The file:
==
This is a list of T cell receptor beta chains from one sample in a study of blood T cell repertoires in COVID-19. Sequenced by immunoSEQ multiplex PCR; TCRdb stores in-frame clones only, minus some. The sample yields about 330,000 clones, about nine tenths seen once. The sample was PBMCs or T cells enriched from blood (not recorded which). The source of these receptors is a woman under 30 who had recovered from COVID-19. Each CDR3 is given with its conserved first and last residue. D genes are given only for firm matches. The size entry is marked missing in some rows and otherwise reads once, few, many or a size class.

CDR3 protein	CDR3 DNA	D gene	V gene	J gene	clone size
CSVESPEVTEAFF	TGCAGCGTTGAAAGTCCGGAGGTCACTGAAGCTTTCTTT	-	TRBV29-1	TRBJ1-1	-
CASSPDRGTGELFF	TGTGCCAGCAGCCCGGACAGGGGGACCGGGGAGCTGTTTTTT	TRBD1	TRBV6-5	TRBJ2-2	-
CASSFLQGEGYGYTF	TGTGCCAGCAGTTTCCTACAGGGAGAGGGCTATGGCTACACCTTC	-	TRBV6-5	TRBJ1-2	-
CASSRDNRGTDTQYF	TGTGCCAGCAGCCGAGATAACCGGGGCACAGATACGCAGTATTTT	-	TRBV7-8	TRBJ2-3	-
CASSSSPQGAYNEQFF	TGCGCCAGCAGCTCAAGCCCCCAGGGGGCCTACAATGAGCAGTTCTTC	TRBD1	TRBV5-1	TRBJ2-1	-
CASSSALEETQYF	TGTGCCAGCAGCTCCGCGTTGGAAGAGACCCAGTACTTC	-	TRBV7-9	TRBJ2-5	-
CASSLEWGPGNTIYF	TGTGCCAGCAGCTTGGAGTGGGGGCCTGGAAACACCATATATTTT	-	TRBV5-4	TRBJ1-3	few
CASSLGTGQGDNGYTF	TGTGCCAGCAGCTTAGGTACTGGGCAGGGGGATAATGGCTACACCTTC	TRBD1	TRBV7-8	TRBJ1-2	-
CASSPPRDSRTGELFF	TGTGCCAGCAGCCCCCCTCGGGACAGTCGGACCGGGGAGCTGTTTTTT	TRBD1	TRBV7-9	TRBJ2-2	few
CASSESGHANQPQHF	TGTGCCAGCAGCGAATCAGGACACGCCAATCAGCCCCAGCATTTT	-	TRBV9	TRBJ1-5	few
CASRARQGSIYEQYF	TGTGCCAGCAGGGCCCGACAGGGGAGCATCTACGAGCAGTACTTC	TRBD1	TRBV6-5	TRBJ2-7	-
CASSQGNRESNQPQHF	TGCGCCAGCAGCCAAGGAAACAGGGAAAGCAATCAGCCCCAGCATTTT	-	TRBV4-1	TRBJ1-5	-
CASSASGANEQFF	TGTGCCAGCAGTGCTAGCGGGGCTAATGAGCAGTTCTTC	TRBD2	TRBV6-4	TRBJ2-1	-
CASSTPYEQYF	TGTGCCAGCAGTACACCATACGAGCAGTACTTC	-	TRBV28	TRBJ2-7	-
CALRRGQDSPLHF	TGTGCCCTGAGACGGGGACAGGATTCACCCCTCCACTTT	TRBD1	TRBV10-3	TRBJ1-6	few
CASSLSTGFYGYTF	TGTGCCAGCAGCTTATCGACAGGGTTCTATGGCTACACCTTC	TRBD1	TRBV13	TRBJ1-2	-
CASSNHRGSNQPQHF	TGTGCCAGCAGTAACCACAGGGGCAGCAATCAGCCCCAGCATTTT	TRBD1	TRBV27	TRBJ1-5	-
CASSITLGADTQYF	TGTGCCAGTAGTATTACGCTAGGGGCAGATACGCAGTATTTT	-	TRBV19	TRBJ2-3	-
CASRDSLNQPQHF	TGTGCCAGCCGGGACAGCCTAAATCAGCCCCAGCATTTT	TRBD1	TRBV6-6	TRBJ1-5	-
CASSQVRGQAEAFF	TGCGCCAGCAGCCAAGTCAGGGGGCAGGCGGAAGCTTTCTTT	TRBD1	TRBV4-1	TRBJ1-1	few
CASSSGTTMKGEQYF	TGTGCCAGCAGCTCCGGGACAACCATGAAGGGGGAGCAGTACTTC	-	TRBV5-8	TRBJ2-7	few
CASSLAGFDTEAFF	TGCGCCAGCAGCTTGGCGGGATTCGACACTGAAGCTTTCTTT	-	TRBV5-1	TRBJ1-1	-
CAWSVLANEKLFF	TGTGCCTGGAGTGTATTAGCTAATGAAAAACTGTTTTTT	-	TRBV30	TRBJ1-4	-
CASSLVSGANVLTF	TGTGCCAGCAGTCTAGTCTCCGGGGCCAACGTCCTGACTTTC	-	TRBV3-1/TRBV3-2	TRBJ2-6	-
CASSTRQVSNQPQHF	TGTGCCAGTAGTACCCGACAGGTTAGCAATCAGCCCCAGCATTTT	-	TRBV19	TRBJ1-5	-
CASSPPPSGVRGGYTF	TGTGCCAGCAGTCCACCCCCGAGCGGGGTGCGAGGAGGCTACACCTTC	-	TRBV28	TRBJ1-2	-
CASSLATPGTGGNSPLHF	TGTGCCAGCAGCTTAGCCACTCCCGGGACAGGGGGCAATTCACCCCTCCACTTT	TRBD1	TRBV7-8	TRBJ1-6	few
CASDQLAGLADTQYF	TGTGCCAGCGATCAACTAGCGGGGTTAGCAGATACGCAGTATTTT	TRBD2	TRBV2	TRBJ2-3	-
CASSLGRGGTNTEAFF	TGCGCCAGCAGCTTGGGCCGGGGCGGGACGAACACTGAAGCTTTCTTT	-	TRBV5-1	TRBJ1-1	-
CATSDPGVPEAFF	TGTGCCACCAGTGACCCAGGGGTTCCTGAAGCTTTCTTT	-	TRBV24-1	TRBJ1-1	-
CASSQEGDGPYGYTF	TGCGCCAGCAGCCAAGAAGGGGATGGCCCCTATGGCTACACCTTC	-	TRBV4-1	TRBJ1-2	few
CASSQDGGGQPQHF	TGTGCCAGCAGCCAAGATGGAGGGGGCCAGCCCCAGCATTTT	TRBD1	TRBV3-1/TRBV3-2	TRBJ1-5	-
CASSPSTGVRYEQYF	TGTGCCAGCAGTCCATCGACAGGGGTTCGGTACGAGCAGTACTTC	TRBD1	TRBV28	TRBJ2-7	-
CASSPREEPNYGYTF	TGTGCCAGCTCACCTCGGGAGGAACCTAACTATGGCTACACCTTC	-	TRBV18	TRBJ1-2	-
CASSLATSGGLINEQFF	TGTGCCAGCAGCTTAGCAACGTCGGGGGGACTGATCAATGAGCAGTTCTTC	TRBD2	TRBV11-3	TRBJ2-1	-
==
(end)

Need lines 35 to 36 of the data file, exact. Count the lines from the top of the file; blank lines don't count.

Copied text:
CASSPSTGVRYEQYF	TGTGCCAGCAGTCCATCGACAGGGGTTCGGTACGAGCAGTACTTC	TRBD1	TRBV28	TRBJ2-7	-
CASSPREEPNYGYTF	TGTGCCAGCTCACCTCGGGAGGAACCTAACTATGGCTACACCTTC	-	TRBV18	TRBJ1-2	-